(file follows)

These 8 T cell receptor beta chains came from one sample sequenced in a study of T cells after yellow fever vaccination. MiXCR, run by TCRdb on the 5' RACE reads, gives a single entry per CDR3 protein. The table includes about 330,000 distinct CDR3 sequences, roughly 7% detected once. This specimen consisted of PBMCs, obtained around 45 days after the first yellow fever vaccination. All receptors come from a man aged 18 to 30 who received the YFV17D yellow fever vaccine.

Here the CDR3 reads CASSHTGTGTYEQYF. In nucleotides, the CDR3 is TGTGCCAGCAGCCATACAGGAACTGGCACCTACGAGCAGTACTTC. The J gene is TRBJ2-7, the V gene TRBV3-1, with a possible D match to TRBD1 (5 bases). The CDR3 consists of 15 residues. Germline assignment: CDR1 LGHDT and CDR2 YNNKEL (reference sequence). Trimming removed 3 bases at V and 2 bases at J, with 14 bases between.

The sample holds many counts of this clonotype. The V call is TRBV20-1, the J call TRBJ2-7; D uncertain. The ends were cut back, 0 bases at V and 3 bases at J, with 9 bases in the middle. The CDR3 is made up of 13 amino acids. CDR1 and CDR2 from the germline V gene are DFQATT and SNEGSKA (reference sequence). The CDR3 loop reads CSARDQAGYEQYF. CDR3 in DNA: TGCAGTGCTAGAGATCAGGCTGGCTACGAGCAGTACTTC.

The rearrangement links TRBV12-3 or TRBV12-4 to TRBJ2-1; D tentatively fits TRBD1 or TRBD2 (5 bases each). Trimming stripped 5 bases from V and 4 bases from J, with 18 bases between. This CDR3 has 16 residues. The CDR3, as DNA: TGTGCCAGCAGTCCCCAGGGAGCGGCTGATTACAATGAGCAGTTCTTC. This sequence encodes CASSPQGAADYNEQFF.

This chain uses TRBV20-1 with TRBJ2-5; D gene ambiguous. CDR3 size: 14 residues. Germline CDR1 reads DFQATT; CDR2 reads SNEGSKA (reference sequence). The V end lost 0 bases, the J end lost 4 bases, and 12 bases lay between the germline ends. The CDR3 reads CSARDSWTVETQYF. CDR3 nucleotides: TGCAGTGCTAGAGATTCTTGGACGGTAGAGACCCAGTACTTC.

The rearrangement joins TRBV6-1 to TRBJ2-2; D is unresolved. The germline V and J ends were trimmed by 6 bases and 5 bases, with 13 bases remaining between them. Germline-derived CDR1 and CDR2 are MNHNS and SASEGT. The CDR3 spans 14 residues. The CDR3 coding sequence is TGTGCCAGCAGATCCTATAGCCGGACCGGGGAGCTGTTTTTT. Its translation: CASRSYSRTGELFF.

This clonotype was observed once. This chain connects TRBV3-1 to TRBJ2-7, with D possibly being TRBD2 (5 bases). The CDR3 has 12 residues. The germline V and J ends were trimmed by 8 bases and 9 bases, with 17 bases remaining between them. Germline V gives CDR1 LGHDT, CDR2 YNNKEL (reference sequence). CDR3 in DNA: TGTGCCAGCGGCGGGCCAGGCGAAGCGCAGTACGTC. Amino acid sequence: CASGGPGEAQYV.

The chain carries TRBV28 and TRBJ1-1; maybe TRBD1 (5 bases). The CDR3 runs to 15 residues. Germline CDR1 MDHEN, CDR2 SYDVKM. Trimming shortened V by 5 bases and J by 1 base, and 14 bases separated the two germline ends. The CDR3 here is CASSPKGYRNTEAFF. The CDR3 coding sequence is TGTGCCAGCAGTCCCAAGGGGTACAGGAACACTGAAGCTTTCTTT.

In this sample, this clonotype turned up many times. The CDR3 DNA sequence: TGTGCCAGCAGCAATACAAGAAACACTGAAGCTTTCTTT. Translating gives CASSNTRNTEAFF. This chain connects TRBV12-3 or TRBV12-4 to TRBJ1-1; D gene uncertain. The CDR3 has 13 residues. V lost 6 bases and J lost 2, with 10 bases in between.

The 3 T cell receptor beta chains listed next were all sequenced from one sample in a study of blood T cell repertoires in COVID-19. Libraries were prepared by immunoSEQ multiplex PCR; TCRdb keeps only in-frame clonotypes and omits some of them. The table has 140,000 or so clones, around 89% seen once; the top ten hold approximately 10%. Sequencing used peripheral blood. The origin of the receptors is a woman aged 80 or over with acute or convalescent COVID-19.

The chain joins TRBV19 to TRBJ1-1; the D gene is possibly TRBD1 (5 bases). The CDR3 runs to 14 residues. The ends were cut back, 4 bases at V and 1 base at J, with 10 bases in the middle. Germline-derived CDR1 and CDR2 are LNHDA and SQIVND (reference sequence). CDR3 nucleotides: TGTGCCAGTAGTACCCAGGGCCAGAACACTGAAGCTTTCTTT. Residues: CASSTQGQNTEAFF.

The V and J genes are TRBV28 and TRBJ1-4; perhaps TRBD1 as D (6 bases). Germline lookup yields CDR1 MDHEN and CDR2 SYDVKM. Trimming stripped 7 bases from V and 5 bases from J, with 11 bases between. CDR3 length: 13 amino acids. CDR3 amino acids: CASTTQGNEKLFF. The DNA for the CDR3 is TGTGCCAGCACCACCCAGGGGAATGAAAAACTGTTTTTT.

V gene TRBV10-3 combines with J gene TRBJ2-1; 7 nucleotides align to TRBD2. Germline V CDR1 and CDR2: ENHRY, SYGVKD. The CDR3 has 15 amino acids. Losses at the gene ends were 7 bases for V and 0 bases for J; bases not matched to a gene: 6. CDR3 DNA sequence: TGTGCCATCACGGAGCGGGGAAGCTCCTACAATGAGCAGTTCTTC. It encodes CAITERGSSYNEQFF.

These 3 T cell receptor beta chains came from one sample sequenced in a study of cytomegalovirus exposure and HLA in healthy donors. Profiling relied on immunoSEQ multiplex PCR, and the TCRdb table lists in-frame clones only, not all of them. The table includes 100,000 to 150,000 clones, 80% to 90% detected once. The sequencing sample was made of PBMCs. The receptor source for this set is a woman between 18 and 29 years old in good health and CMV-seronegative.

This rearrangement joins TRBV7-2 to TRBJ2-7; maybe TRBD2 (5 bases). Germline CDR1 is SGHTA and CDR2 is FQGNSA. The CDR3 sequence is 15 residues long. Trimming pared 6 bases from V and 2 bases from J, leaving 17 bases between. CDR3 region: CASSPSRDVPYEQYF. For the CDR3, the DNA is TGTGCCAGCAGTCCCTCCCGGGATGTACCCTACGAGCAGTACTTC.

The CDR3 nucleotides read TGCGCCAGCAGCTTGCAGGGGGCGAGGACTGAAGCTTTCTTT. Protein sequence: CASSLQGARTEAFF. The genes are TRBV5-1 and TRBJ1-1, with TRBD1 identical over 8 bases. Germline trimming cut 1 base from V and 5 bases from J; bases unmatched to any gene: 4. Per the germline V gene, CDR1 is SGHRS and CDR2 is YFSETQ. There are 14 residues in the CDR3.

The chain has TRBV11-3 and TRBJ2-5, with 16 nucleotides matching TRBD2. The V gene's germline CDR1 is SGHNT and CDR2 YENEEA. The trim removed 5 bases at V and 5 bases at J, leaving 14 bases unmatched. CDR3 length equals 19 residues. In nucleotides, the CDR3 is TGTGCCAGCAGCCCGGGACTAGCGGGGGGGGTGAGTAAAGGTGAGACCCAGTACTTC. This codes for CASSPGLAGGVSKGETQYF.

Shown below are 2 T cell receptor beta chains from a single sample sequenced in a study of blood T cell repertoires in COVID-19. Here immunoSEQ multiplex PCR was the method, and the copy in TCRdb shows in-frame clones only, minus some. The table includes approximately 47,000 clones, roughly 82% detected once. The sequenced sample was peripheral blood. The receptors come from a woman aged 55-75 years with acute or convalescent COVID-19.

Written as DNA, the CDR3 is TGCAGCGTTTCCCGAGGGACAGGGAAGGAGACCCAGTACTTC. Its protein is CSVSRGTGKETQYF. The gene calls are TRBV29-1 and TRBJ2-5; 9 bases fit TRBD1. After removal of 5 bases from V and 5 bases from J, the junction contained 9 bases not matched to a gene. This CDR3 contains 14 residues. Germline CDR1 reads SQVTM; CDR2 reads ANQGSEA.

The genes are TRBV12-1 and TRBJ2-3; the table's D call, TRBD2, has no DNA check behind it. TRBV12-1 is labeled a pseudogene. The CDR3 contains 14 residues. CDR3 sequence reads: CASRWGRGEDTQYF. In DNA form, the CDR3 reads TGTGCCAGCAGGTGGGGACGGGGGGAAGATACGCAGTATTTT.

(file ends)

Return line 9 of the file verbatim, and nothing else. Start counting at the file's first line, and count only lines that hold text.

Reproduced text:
In this sample, this clonotype turned up many times. The CDR3 DNA sequence: TGTGCCAGCAGCAATACAAGAAACACTGAAGCTTTCTTT. Translating gives CASSNTRNTEAFF. This chain connects TRBV12-3 or TRBV12-4 to TRBJ1-1; D gene uncertain. The CDR3 has 13 residues. V lost 6 bases and J lost 2, with 10 bases in between.